There are five major contributions offered from this study. First, previous studies on CSRD practices have almost solely focused on the annual report. They assume that annual reports contain the key information on social and environmental. However, as a reporting medium, the annual reports still face the limitation in the number of indicators observed and diversity of information provided (Frost et al. 2005). Recent research has shown that companies now rely more heavily on alternative media to communicate social and environmental information such as discrete reports (Frost et al. 2005; Ho and Taylor 2007). The use of other media raises questions about the assumed importance of annual report as main channel for conveying sustainability information (Frost et al. 2005). Frost et al. (2005) conclude that annual reports provide very limited insights into corporate sustainability compared to stand-alone sustainability reports. This study focuses solely on sustainability reports as a better media source to capture and analyse the sustainability information. This research is important to advance a greater a deeper comprehending the extent of companies' CSRD details in sustainability reports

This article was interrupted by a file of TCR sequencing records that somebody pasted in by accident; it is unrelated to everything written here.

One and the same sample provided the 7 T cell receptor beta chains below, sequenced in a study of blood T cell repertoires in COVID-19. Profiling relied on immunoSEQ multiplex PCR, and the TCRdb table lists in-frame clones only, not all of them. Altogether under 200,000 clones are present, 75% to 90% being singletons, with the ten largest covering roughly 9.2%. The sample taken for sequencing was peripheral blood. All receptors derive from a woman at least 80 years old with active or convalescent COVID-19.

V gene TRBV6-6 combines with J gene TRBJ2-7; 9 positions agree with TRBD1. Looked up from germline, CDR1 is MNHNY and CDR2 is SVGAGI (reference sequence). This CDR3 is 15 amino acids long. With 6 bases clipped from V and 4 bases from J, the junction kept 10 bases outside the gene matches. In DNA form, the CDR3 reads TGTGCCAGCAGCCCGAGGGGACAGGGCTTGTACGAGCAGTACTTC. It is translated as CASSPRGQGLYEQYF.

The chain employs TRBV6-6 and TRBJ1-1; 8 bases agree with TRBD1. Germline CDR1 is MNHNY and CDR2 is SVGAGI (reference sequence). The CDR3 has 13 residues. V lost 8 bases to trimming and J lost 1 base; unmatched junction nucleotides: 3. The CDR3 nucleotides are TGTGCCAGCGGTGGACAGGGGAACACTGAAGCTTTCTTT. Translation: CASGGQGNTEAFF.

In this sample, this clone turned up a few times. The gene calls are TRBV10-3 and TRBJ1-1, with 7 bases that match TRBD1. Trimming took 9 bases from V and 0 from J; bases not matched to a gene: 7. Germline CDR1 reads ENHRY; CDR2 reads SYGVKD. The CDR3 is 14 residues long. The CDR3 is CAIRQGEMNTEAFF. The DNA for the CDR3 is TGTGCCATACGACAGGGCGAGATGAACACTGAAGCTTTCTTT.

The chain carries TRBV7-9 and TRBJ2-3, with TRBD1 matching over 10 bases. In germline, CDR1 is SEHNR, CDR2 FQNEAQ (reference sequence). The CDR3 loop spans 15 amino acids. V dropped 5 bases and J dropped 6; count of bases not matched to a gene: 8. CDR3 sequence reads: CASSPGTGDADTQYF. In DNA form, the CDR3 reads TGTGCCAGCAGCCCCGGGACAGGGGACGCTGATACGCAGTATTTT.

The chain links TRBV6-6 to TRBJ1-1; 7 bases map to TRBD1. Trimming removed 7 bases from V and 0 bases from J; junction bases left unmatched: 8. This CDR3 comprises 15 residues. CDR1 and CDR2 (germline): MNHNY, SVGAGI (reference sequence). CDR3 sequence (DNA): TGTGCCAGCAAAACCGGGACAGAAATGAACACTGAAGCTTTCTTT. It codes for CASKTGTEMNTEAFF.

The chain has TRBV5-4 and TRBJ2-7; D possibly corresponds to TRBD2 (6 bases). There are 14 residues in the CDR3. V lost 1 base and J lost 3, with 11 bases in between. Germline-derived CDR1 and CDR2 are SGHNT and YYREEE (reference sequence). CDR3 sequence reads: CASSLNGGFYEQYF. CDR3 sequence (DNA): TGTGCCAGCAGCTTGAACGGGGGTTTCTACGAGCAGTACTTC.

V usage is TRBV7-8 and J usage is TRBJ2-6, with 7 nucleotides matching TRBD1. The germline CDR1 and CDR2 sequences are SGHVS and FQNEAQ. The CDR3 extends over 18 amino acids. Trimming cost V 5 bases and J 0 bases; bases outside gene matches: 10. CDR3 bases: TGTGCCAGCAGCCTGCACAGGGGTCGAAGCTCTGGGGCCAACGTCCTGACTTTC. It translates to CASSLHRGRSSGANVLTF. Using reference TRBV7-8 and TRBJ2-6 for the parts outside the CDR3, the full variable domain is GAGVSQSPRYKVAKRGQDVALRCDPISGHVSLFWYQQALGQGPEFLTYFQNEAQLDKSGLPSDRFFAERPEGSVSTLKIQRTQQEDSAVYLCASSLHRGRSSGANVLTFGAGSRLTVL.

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Second, this study uniquely explores the role of assurance to improve the credibility of disclosed information (Simnett et al. 2009). There are a great number of companies that rely on assurance statements in order to improve credibility and transparency of corporate social responsibility information. Over 60 percent of sustainability reports issued by companies in France, Spain, Korea, and Italy include assurance statement (KPMG 2008). This raises questions about what drives company seeks assurance statement on sustainability reports. Despite these advance of demand of assurance statement, research on the effect of assurance on corporate social responsibility reporting is rare (Kolk and Perego 2010). Empirical findings of this study will add greater insights about the adoption decision of assurance services for sustainability reporting. In addition, it also contributes to recent literature in international accounting and auditing and to extend a better understanding of adoption of assurance services.